How long will war haunt Japan?
Japanese Prime Minister Minister Shinzo Abe has been taking a lot of heat lately for visiting a shrine where war criminals from World War II are among those remembered.
China accused Abe of threatening “regional peace.” South Korea said he was glorifying Japan’s past history of aggression. All this outrage was predictable, so much so that Vice President Joe Biden spent an hour on the phone trying to persuade Abe not to go.
But Abe went anyway, like other Japanese politicians before him. Here’s Abe’s reason: Normal leaders of normal countries honor their war dead. And seven decades after World War II,
Japan yearns to be “normal” again.
How long should it take a country to be forgiven for horrific crimes? White Southerners in the wake of slavery, and Germans after the Holocaust might ask the same question. Good people in those places wrestle with how to be proud of their past, without glorifying the evil in it. They grow weary of being the bad guy.
“When every day in the media this past is presented to me, I notice that something inside me is opposing this permanent show of our shame,” German novelist Martin Walser said during a debate about a Holocaust memorial in Berlin. “I start looking away.”
We shouldn’t look away from Japan’s war crimes. They happened. Between 1937 and 1945, the Japanese military killed millions of civilians. In the name of Japanese Emperor Hirohito, Japanese soldiers murdered, raped and looted China’s then capital, Nanking. Japanese military units conducted experiments on living prisoners of war in China, freezing and sawing off limbs to research frostbite. Women were forced into sexual slavery to service Japanese soldiers.
These were not forgettable crimes, and it is wrong for anyone to deny them.
Many Japanese leaders have expressed “deep remorse” over the war. Abe, whose own grandfather was investigated for war crimes, said his visit to the shrine was not to pay homage to war criminals but to “report before the souls of the war dead” his pledge “that Japan must never wage a war again.”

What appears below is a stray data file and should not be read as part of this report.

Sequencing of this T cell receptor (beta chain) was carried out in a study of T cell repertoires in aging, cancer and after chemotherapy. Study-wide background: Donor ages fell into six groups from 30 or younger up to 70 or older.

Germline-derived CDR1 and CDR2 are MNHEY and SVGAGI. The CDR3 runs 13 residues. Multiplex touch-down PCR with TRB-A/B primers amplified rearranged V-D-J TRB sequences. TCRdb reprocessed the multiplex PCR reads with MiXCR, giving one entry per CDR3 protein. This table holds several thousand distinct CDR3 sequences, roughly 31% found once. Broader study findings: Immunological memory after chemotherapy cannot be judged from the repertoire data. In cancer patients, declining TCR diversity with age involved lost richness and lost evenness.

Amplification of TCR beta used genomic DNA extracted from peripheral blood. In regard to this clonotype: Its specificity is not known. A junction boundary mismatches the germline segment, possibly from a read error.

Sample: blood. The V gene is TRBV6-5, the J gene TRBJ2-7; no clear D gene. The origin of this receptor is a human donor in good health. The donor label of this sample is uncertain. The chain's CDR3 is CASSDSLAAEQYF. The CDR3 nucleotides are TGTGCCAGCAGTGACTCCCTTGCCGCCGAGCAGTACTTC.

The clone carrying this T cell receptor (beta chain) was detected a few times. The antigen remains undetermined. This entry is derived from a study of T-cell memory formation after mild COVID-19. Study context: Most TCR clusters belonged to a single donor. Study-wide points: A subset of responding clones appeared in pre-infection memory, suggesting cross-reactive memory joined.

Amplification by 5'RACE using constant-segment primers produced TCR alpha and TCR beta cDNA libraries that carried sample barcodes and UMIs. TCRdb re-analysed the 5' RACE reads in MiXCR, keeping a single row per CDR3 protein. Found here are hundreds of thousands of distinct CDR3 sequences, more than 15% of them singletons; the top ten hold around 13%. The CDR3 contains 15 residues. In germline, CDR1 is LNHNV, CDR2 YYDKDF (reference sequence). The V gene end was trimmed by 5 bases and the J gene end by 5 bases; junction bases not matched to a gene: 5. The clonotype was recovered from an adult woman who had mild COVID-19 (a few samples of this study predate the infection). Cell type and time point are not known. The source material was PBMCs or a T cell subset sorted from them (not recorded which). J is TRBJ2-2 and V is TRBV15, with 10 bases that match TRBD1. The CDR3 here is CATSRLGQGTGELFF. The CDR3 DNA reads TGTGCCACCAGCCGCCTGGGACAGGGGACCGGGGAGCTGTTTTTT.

Up until now, Japan has renounced the very idea of reconstituting its army, calling it a “self-defense” force.
And Japan has paid for its crimes, quite literally. It has given massive amounts of development aid to China. In 1993, Japan set up a special fund for the former “comfort women” of South Korea. Japan’s prime minister personally signed notes of apology to each woman. But the Korean government rejected them. No apology will ever be enough.
In the wake of a total war in which so many fought and died, it’s understandable that a new generation of Japanese is asking itself: Were we really so much worse than everybody else?
It isn’t lost on them that the Allied powers also engaged in acts that could be considered war crimes, just as Northerners got rich off the slave trade and Europeans outside Germany persecuted Jews.
Had America lost World War II, Charles Donald Albury, who dropped the bomb on Nagasaki, and Curtis LeMay, architect of a devastating bombing campaign in Asia, might have been convicted of war crimes instead.
All too often, in the heat of struggle, we ask our soldiers to do unspeakable things. We deny, downplay and justify those acts, until the evidence becomes impossible to refute. Then we call those soldiers “rogues” and erase them from our national memory.
But how do you erase an entire generation of military and political leaders? Among the “Class A War criminals” who were quietly added to the Yasukuni shrine after their executions were Prime Minister Koki Hirota, army chief of staff Seishiro Itagaki and Prime Minister Hideki Tojo, who ordered the bombing of Pearl Harbor.
Like it or not, they were the government of Japan. Can we really pretend they never existed?
China is no stranger to such conundrums. After all, Chairman Mao killed far more Chinese than the Japanese army did. Yet mourners still line up in Beijing outside his tomb to pay respects to his embalmed body.
If we are paying attention, we’ll notice that China’s outrage is as much about the present as it is about the past. China wants some islands that Japan owns. Japan isn’t backing down. So China finds it useful to remind the world of Japan’s pledge to remain peaceful, and its history of aggression.
Farah Stockman is a columnist for The Boston Globe.